Leaf Mould & A Week Of Main Meals For Under £10

This week at the allotment, I have been concentrating on my ‘autumn clear up’.  There were loads of fallen leaves from my fruit trees, so I raked them into piles and put them into my black dalek compost bin, where I keep all my leaves together.

The leaves will make a wonderful leaf mould in a year or two, which will be added to my allotment beds.  It doesn’t add any nutrients to the soil, but it is a brilliant soil conditioner.  You can read about how I make leaf mould here.

I also chopped down my Jerusalem artichokes.  I prune these when the foliage starts to turn yellow in the autumn.  As I live in the midlands, I leave them as they are after I have cut them down, but if you live in colder areas you can put a layer of straw over them so it’s easier to dig them up when the ground is frozen.

I have also planted a Rambling Rose called Rosa ‘wedding day’.  I have planted it at the base of the large plum tree in the woodland area, in the hope it will ‘ramble’ through the branches and look beautiful.  I chose this rose as I thought it looked so beautiful in the pictures on ‘Gardeners World’, when Monty Don was also planting one.  I used some of my birthday money to buy the rose, as I thought this would be a lovely way to have something that will give me many years of enjoyment.

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Today I picked some Cape Gooseburys:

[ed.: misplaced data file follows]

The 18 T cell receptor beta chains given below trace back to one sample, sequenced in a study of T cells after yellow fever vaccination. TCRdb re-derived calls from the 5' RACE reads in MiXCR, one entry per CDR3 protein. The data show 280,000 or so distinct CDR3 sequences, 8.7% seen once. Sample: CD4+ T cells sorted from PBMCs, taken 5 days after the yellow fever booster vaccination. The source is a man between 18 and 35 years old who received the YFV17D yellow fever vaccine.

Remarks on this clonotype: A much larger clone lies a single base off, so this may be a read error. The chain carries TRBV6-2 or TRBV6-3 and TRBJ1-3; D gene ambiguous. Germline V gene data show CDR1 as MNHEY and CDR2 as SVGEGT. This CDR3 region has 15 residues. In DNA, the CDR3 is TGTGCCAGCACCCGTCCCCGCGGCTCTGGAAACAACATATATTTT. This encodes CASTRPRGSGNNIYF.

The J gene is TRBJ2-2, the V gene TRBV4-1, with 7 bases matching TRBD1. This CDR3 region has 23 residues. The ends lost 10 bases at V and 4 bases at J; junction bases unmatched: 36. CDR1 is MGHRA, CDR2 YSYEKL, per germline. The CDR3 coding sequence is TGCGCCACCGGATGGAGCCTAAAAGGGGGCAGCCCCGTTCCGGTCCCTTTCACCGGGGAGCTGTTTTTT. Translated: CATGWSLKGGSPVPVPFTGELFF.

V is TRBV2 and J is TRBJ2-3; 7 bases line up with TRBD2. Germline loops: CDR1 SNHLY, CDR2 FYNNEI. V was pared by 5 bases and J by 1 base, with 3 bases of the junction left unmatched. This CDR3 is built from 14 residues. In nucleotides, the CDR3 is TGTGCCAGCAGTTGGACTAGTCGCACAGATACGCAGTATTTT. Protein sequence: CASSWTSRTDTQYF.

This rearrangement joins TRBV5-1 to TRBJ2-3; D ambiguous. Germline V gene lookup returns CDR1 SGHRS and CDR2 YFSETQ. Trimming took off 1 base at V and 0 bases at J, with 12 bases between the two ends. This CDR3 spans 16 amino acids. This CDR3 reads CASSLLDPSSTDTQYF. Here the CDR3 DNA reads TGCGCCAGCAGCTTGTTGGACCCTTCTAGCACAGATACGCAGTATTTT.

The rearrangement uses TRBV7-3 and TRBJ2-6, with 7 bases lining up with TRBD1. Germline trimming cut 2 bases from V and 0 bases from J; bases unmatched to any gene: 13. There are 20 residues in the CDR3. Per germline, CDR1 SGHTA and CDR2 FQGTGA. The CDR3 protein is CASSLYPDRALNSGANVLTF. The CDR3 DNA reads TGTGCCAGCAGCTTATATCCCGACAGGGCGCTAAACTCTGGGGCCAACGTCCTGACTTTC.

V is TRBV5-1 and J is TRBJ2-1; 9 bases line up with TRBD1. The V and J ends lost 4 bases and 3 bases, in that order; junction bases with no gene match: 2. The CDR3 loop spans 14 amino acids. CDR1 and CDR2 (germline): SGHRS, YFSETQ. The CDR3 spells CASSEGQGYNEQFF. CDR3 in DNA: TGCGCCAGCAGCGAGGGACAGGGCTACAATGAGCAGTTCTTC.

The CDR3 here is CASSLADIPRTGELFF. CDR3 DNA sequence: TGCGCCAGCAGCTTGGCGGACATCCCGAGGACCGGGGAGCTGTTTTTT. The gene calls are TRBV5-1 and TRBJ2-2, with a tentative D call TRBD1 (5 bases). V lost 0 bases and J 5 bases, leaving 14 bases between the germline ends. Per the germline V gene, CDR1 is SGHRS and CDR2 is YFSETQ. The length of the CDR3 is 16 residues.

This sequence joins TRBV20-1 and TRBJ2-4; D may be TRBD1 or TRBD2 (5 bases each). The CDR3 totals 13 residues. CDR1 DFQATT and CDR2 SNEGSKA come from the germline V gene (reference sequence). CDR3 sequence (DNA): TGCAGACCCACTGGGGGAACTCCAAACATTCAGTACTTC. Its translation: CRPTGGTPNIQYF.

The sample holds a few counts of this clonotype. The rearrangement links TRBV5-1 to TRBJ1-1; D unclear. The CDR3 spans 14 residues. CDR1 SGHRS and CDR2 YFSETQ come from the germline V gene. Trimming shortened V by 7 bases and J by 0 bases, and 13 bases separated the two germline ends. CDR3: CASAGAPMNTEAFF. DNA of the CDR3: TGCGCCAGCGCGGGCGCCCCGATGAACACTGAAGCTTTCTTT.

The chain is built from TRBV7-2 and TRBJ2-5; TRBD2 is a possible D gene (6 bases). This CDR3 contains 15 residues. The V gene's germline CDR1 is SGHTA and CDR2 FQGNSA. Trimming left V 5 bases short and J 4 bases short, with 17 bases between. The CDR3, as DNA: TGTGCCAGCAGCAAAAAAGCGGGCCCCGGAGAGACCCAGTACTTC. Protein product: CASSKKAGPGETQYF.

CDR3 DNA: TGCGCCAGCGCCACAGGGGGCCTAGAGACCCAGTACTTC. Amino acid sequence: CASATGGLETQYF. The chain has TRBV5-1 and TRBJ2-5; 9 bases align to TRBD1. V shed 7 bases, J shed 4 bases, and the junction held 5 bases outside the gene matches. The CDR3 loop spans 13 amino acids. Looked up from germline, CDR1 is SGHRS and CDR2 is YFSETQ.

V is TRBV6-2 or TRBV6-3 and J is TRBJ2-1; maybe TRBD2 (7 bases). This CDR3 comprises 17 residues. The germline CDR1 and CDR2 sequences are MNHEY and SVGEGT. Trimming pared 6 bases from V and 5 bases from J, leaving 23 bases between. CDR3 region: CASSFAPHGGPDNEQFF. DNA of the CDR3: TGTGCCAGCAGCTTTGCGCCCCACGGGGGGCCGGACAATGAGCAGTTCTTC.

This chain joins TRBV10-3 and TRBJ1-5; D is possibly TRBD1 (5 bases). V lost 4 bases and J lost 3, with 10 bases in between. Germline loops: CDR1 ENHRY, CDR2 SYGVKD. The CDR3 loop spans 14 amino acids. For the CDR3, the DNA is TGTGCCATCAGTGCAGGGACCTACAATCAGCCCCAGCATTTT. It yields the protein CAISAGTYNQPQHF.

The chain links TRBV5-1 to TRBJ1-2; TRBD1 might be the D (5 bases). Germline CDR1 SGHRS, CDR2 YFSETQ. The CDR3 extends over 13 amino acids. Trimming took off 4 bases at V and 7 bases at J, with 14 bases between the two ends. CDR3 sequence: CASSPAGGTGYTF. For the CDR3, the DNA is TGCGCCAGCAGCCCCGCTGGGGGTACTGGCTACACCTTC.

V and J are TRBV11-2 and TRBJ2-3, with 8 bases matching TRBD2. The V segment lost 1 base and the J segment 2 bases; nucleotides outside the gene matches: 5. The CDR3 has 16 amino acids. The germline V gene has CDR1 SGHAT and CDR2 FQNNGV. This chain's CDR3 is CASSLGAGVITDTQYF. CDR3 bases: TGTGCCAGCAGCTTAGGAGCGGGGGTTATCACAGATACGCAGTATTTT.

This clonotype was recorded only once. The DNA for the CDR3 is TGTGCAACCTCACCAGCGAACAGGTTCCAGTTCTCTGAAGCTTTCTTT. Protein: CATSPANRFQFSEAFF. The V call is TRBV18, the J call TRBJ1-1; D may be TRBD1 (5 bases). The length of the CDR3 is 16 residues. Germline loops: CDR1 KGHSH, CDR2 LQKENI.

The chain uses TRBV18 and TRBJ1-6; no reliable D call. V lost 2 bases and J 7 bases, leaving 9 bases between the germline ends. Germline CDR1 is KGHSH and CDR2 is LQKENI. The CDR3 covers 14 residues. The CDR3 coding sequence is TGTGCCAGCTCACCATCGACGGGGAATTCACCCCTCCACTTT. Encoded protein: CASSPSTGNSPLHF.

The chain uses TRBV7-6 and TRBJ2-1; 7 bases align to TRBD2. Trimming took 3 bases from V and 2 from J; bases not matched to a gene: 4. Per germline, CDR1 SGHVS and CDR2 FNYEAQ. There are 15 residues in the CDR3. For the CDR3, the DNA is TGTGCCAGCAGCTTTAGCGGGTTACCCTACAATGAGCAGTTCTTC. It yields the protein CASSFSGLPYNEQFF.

My daughters love to eat these and there are still loads of them to ripen in my polytunnel (provided it doesn’t get too cold in there).  The plants are really big now.  You can see them in the picture below.  The plant I grew outside of the polytunnel didn’t do well at all and there are no Cape Gooseburys in sight.

I saved the seeds of one of the Cape Gooseburys, so I can grow them again next year.  I put the seeds on a piece of paper towel, leave them to dry and sow them again next year, with the paper towel still attached to the seeds.  It works everytime.

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Today I picked an enormous swede.  I’m not sure how I missed it before.  I also picked a cabbage that had quite a few slug holes but it was lovely inside.

The swede was enough for three pans full, so we had one pan for tea and the other two I will freeze.

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On Sunday I took my daughters shopping to buy gifts for this years ‘Shoe Box Appeal’.  We wrapped the boxes and lids separately (as advised by the website) and put all the presents into it.  My girls really enjoyed doing this.

We donated £2.50 towards the shipping expenses and then took the boxes to ‘Shoe Zone’, which is one of the designated drop off points.

I just hope that two children love our boxes.  It made us all realise how lucky we all are.  If you would like to donate a ‘shoebox’ too, all the details of ‘Samaritans Purse Uk’ can be found here.

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A Week Of Main Meals For Under £10.00

This week I thought I would set myself a challenge of cooking seven main meals for my family, for under £10.00. If I can do this, it will show people that we can and do actually live well on less’. So watch this space Jamie Oliver!

To keep the costs down, I will be using my home grown vegetables and in the style of ‘Ready Steady Cook’, I will have free use of store cupboard items, which can be found on Mondays post.